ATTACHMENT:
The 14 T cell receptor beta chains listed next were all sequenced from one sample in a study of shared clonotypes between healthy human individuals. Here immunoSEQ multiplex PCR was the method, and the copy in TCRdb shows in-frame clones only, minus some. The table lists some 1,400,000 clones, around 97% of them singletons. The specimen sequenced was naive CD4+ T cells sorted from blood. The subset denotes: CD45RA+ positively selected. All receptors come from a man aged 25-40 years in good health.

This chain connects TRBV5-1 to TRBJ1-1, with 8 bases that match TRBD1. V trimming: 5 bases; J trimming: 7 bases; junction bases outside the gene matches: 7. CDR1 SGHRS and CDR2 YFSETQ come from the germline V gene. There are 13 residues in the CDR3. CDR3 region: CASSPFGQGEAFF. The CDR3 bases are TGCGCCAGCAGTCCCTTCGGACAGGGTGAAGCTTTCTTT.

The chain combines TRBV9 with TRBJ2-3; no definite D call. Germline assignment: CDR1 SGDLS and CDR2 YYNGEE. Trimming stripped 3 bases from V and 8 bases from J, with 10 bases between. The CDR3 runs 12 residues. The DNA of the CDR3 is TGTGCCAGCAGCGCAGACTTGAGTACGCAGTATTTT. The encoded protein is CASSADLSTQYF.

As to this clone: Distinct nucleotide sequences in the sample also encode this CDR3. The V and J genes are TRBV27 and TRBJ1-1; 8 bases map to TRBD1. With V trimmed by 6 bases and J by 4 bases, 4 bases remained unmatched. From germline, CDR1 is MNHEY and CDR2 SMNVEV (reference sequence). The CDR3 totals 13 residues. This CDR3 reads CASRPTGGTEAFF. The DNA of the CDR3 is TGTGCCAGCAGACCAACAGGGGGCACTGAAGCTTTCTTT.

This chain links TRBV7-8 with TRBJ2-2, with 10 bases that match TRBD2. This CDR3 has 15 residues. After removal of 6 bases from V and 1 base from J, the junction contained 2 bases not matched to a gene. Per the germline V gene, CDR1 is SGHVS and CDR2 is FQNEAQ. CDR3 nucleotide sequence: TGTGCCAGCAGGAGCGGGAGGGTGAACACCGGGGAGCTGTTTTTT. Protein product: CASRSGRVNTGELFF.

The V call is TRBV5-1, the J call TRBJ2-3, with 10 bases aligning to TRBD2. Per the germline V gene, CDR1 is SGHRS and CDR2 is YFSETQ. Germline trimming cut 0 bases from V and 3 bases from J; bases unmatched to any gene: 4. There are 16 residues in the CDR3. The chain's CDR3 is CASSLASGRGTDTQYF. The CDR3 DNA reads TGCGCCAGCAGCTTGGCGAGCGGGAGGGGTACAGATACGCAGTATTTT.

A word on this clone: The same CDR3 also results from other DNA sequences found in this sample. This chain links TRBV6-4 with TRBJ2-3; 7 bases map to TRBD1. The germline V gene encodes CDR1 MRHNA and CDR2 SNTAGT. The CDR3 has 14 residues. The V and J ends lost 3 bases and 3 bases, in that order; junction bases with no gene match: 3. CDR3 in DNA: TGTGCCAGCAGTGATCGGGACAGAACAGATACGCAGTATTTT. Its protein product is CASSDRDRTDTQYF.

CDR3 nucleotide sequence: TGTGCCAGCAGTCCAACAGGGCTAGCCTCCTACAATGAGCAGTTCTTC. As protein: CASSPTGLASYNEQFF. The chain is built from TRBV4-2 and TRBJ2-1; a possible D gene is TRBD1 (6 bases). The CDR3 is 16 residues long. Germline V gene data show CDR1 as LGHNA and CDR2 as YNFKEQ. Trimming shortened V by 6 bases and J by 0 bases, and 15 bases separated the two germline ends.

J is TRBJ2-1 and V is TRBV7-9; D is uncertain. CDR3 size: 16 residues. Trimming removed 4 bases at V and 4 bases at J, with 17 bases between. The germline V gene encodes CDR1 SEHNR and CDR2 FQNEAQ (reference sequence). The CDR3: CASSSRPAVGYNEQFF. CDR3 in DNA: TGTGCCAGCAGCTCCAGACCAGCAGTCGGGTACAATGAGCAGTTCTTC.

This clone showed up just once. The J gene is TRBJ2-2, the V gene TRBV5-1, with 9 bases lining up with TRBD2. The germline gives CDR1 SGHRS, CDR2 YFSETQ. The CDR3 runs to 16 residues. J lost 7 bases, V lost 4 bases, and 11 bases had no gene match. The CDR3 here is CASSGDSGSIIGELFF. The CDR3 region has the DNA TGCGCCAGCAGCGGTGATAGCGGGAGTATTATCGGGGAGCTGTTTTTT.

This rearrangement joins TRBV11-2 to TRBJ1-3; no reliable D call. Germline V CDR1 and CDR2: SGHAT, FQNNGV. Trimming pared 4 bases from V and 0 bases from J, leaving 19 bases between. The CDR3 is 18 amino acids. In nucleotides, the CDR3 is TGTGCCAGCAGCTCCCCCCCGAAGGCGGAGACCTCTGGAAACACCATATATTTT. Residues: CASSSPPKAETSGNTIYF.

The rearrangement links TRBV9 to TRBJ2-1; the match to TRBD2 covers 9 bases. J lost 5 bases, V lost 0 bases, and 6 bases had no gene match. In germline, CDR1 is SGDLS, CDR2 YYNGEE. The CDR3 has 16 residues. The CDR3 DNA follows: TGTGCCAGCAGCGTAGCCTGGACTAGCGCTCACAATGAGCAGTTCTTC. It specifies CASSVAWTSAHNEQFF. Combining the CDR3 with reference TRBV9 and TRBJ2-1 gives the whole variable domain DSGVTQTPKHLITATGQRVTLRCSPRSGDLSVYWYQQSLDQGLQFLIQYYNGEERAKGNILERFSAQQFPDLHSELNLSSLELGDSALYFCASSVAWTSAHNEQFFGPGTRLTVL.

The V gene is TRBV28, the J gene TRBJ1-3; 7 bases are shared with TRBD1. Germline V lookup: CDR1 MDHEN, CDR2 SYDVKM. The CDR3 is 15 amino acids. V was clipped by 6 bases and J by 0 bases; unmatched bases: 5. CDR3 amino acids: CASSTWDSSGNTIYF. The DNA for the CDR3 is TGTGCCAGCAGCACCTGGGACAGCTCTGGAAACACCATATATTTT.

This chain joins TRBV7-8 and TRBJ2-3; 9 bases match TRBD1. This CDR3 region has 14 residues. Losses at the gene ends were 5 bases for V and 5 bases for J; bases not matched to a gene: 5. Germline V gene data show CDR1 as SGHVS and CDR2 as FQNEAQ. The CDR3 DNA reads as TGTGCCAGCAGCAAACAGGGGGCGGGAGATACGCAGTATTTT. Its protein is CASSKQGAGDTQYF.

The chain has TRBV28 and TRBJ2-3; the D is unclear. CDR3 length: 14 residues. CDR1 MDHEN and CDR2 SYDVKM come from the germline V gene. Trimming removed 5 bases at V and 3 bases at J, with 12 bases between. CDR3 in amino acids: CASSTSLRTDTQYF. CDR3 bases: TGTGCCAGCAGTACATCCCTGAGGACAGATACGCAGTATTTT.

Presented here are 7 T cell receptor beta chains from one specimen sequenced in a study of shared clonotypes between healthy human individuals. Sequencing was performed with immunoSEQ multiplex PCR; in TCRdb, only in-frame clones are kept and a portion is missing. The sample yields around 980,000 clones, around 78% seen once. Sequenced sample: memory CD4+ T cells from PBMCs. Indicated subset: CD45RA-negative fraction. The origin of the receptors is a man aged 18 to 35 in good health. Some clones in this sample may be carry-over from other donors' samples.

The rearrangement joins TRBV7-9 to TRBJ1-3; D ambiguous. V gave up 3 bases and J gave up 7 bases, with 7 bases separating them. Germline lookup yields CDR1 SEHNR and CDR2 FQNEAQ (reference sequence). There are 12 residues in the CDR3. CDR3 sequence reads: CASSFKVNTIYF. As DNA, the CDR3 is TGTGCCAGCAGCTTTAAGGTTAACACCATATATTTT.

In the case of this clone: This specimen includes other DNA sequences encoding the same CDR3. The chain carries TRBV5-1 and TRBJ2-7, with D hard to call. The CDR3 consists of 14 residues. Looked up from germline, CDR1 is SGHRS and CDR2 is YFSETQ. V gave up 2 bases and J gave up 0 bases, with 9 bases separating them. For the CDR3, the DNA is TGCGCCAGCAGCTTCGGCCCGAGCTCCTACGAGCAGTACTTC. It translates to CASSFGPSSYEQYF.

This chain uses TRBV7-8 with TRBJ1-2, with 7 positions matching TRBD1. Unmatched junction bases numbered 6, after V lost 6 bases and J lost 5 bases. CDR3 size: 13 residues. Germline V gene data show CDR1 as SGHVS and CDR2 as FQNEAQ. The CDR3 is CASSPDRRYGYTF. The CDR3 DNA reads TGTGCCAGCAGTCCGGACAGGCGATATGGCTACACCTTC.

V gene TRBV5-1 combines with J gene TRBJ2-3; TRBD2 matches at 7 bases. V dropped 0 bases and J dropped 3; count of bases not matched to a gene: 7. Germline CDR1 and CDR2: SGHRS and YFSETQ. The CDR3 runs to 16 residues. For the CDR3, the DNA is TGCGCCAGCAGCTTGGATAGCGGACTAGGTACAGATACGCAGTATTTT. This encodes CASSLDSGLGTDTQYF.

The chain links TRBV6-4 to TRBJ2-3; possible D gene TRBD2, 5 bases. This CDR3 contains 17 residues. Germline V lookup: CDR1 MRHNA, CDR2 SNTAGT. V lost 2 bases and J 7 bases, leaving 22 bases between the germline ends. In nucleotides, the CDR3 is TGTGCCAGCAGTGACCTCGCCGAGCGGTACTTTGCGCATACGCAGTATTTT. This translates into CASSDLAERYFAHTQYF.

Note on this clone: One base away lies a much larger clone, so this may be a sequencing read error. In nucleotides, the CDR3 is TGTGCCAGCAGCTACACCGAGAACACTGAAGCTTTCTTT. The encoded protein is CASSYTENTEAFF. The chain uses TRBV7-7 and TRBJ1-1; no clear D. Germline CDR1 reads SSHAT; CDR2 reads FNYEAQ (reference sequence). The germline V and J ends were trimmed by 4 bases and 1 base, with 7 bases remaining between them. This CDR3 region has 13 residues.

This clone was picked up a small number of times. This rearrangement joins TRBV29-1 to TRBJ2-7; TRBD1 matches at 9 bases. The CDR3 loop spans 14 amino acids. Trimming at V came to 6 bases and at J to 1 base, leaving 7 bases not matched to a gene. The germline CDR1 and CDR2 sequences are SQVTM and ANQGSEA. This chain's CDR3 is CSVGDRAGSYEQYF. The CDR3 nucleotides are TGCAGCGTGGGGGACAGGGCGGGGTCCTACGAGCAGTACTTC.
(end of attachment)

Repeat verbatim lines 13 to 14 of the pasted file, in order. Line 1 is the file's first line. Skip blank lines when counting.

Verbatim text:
The V gene is TRBV28, the J gene TRBJ1-3; 7 bases are shared with TRBD1. Germline V lookup: CDR1 MDHEN, CDR2 SYDVKM. The CDR3 is 15 amino acids. V was clipped by 6 bases and J by 0 bases; unmatched bases: 5. CDR3 amino acids: CASSTWDSSGNTIYF. The DNA for the CDR3 is TGTGCCAGCAGCACCTGGGACAGCTCTGGAAACACCATATATTTT.

This chain joins TRBV7-8 and TRBJ2-3; 9 bases match TRBD1. This CDR3 region has 14 residues. Losses at the gene ends were 5 bases for V and 5 bases for J; bases not matched to a gene: 5. Germline V gene data show CDR1 as SGHVS and CDR2 as FQNEAQ. The CDR3 DNA reads as TGTGCCAGCAGCAAACAGGGGGCGGGAGATACGCAGTATTTT. Its protein is CASSKQGAGDTQYF.